Heparanase-mediated cleavage of macromolecular heparin accelerates release of granular components of mast cells from extracellular matrices.

Biochem J 2014 Mar;458(2):291-9

*Laboratory of Cancer Biology and Molecular Immunology, Graduate School of Pharmaceutical Sciences, The University of Tokyo, Hongo 7-3-1, Bunkyo-ku, Tokyo 113-0033, Japan.

Heparanase cleaves macromolecular heparin in the secretory granules of connective tissue-type mast cells. We investigated roles of the cleavage under a microenvironment mimicking where the mast cells physiologically reside. A connective tissue-type mast cell line MST and mouse peritoneal cell-derived mast cells stored macromolecular heparin in the secretory granules. The cells expressing heparanase stored fragmented heparin (~10 kDa) due to heparanase-dependent cleavage of the heparin. We produced an artificial collagen-based extracellular matrix and placed the live cells or glycosaminoglycans purified from the cells in the matrix to measure the release of sulfated macromolecules into the medium. The sulfate-radiolabelled molecules from the degranulating heparanase-expressing cells and the purified glycosaminoglycans showed significantly greater release into the medium than those derived from mock cells, which was not the case in suspension culture. The mast cell granular enzyme chymase, but not β-hexosaminidase, showed significantly greater release from the degranulating heparanase-expressing cells than from mock cells. Purified chymase mixed with fragmented heparin derived from heparanase-expressing cells showed greater release from collagen gels than the enzyme alone or mixed with macromolecular heparin derived from mock cells. We propose that the cleavage of macromolecular heparin by heparanase accelerates the release of heparin and chymase from extracellular matrices.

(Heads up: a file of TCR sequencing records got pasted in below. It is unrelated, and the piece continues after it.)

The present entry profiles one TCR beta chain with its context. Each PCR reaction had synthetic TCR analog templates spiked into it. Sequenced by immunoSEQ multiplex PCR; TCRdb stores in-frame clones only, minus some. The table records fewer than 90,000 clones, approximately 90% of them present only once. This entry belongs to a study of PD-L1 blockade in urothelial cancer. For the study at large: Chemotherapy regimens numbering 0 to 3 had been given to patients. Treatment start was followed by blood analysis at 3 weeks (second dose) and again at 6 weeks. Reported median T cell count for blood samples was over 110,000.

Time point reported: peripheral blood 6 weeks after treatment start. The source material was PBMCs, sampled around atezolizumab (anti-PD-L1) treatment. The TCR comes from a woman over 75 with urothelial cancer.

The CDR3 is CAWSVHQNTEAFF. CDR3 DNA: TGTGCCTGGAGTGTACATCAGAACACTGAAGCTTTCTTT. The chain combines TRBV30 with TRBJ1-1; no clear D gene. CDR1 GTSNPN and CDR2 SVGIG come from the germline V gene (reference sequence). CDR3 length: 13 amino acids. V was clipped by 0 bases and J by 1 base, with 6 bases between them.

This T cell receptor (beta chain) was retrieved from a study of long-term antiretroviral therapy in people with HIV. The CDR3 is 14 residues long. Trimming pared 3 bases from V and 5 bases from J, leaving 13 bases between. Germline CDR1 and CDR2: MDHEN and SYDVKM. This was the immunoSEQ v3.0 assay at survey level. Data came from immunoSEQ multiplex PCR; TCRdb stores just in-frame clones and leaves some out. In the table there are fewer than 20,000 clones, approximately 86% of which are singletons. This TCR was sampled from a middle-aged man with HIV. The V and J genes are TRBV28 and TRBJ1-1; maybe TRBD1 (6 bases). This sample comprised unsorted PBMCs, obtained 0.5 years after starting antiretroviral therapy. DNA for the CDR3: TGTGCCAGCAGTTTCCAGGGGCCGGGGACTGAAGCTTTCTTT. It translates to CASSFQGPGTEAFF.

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http://dx.doi.org/10.1042/BJ20131463DOI Listing
March 2014

Heparanase expression in B16 melanoma cells and peripheral blood neutrophils before and after extravasation detected by novel anti-mouse heparanase monoclonal antibodies.